Keep your field glasses up! Concern about securing America’s southern border, stopping the gush of 100,000 illegal entrants per month, is now a leading worry for Americans, according to a Harvard-Harris poll taken in April of 1,536 registered voters. Surprises in the poll are worth teasing out.
First, of 21 issues – from economy to national security, race to environment – immigration ranks number two, only behind health. Fully 39 percent of Americans call illegal immigration the nation’s top concern in 2019.
Second, 56 percent of Americans see this issue as a “humanitarian and security crisis,” not a “manufactured” or “political” crisis.
Third, the concern is likely to accelerate – since more than 75 percent of Americans still underestimate the number of illegal entrants monthly. When informed the number tops 100,000, more than half favored President Trump’s emergency declaration.
Fourth, putting aside labels, 55 percent of Americans believe “border barriers” are effective. More eye-popping, two-thirds of Americans – political party notwithstanding – believe “people with questionable asylum claims … should … immediately be turned back to Mexico for staging.”
Against this backdrop, understanding demographics around the border issue become important. In early 2019, a non-partisan Public Religion Research Institute (PRRI) survey found that “building the wall” divides Americans along generational lines, as well as political.
While Republicans strongly favor and Democrats strongly disfavor President Trump’s southern border wall, more than 50 percent of those over 65 favor the wall, twice as many as those aged 18-29, and a third more than those between 30 and 49. Those aged 50 to 64 are roughly divided, with party affiliation strongly affecting their position.
One big question is why older Americans are more inclined to be concerned about border security. Today, a larger percentage of this age cohort supports the president’s wall. One reason may be the percentage of veterans among older Americans, and their historic view that security, sovereignty and borders matter.
On the veteran side, the Pew Foundation reports that “the share of veterans ages 50 to 69 is expected to shrink from 39 percent to 33 percent” between now and 2045, but today World War II, Korean and Vietnam War veterans are influential in their respective generations.
Another factor may be bold patriotism among older Americans, which translates into stronger defense for national security, traditional American values, assimilation, citizenship and border protection.
Another Pew survey says, just 18 percent of Millennials believe the U.S. is the greatest country in the world. More than twice that number of America’s “Silent Generation” – fully 46 percent – rank America “the greatest country in the world.” Among “Boomers,” 34 percent hold the view.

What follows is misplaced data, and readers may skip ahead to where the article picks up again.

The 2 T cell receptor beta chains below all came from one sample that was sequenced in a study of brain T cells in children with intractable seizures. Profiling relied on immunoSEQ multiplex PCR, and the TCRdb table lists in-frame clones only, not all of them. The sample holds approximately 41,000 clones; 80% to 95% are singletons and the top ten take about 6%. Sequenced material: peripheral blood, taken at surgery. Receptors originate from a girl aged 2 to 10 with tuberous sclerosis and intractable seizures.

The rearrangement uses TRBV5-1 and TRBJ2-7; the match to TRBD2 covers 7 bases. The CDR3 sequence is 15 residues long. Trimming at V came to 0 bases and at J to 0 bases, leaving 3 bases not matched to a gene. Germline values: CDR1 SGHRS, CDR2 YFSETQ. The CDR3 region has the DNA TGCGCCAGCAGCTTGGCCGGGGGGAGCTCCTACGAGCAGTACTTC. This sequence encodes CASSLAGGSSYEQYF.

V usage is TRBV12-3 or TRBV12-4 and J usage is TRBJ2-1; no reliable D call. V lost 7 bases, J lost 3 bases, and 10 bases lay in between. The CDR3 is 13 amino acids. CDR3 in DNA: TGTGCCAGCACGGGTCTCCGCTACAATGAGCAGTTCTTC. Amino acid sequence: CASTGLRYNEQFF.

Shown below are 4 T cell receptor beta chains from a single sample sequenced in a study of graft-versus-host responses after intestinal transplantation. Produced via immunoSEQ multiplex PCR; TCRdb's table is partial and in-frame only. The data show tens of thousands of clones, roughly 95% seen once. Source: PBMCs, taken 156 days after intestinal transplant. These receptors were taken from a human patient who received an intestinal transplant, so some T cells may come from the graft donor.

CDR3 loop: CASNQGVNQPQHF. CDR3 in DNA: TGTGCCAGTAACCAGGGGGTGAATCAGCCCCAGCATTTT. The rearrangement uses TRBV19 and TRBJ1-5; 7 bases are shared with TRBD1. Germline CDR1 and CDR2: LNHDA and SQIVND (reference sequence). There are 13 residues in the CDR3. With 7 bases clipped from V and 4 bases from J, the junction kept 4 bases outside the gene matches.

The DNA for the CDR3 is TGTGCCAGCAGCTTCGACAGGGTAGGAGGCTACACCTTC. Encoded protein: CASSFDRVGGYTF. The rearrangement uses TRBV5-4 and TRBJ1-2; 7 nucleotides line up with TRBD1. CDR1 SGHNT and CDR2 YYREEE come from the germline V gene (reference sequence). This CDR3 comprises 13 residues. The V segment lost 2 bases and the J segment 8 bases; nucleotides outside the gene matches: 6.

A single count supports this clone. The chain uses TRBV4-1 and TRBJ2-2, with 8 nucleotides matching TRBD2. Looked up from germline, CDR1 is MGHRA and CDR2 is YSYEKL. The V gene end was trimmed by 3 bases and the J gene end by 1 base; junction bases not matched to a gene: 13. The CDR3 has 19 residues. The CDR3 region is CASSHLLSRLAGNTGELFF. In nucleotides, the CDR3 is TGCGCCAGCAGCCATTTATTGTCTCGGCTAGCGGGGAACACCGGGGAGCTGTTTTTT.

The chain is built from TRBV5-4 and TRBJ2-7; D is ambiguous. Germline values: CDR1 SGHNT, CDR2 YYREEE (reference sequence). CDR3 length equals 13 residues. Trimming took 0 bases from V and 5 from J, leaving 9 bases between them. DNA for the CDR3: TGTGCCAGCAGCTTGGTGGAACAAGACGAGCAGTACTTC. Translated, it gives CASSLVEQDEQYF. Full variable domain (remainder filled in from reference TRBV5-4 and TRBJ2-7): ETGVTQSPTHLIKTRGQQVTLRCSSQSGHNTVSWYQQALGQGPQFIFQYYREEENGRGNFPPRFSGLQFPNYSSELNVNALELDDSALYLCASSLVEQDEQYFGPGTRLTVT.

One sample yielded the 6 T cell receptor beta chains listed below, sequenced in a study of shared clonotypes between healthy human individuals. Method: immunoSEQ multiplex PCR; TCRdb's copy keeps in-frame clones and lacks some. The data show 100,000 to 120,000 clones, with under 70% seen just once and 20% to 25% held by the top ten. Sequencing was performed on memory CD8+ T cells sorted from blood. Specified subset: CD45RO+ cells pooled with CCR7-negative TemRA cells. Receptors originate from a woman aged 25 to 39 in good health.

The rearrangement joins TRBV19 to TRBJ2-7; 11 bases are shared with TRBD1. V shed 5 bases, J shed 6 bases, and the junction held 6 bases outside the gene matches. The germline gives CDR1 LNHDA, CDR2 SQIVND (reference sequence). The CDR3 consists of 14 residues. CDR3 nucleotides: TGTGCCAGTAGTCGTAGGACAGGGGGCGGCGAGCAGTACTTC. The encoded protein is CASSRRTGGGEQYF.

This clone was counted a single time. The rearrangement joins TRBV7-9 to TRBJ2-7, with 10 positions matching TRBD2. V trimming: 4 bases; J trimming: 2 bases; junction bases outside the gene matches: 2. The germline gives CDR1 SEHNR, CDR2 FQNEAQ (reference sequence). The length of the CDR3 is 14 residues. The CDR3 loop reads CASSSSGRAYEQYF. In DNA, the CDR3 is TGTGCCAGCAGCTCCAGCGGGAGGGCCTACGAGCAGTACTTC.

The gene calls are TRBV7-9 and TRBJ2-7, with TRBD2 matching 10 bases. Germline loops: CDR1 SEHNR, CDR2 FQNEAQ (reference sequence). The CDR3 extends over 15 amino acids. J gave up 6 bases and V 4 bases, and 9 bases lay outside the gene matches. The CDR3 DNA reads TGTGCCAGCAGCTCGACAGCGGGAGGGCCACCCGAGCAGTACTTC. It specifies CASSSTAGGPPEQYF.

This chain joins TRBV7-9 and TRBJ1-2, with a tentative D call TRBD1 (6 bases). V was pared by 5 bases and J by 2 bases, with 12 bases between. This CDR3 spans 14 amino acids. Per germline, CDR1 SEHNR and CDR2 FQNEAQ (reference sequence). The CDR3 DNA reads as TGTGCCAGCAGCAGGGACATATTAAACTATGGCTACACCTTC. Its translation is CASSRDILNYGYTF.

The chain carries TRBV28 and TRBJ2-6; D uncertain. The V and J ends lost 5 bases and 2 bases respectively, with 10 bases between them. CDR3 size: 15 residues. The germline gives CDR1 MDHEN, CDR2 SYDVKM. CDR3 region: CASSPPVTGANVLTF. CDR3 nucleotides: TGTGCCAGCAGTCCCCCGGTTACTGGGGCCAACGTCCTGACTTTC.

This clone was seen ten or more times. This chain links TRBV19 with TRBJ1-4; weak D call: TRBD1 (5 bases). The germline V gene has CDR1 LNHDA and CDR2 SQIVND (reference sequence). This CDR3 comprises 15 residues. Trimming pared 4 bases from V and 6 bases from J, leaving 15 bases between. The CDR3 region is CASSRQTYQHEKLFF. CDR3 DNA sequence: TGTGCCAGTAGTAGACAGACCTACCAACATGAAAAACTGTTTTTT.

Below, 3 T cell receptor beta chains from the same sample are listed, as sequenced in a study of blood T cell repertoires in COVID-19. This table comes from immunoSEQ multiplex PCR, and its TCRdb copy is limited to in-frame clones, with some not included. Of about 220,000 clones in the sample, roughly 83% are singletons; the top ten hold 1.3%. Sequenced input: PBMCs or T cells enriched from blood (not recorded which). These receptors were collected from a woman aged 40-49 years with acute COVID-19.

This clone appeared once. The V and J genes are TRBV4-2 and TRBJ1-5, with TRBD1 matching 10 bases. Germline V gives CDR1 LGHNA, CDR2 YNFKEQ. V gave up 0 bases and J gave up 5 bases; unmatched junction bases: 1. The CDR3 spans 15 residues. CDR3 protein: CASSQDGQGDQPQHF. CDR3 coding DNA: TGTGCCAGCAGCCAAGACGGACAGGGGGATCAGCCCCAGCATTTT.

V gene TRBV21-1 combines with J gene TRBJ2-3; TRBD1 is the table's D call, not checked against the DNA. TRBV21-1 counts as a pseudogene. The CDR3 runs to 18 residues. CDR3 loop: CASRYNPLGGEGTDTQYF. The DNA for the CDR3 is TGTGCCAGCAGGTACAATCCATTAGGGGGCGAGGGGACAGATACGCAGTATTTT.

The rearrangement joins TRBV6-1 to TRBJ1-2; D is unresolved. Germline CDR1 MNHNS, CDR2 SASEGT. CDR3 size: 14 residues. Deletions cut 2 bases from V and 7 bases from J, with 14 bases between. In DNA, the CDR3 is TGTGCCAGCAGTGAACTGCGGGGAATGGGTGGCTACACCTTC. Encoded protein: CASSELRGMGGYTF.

With older Americans more concerned about the border, supportive of the wall, heavily populated by patriots and veterans, is there room for movement on immigration? Perhaps yes.
If vocal Democrats would shed rampant anti-Trump emotional reactions for genuine policy discussion and vocal Republicans would entertain the horse trade – closing our southern border might be paired with a way toward citizenship for 800,000 children brought to America illegally, the so-called DACA children.
Interestingly, the 2019 Harvard-Harris poll says the number one issue for registered Democrats – above economy – is “addressing the status of undocumented immigrants,” especially “DACA children.”
Of eleven issues on which Democrats were polled, this ranked number one. It was 30 percent higher than impeaching President Trump, more than twice as high as climate change or infrastructure, and eight times as high as trade or family leave.
So, addressing immigration matters for Democrats – as border security matters for eight in ten Republicans, especially older Americans. Can focus be found for those who see immigration through such different lenses? Maybe, maybe not. If the Democratic aim is to spike votes in key states with illegal immigrants, solutions are out. But if there is common ground, who knows?
If anti-Trump emotion were turned down, older Americans heard, and reason prevailed, an obvious answer would be robust border security – wall extension, reliable surveillance, credible deterrence and well-funded law enforcement – with a guarantee of some way forward to accommodate the roughly 800,000 for “DACA children.” In a nation of 350 million, we could probably do that.
For now, do not expect it. Whatever polls of older Americans reveal, House Democratic leadership seems dead-set against more border security, wall extension and wider law enforcement. Neither concern for the DACA children nor President’s Trump’s new immigration initiative have moved the Democratic Party needle.
Concern over America’s southern border is growing among Americans – especially older Americans – but so far, no sign of action from Congress. Keep your field glasses up!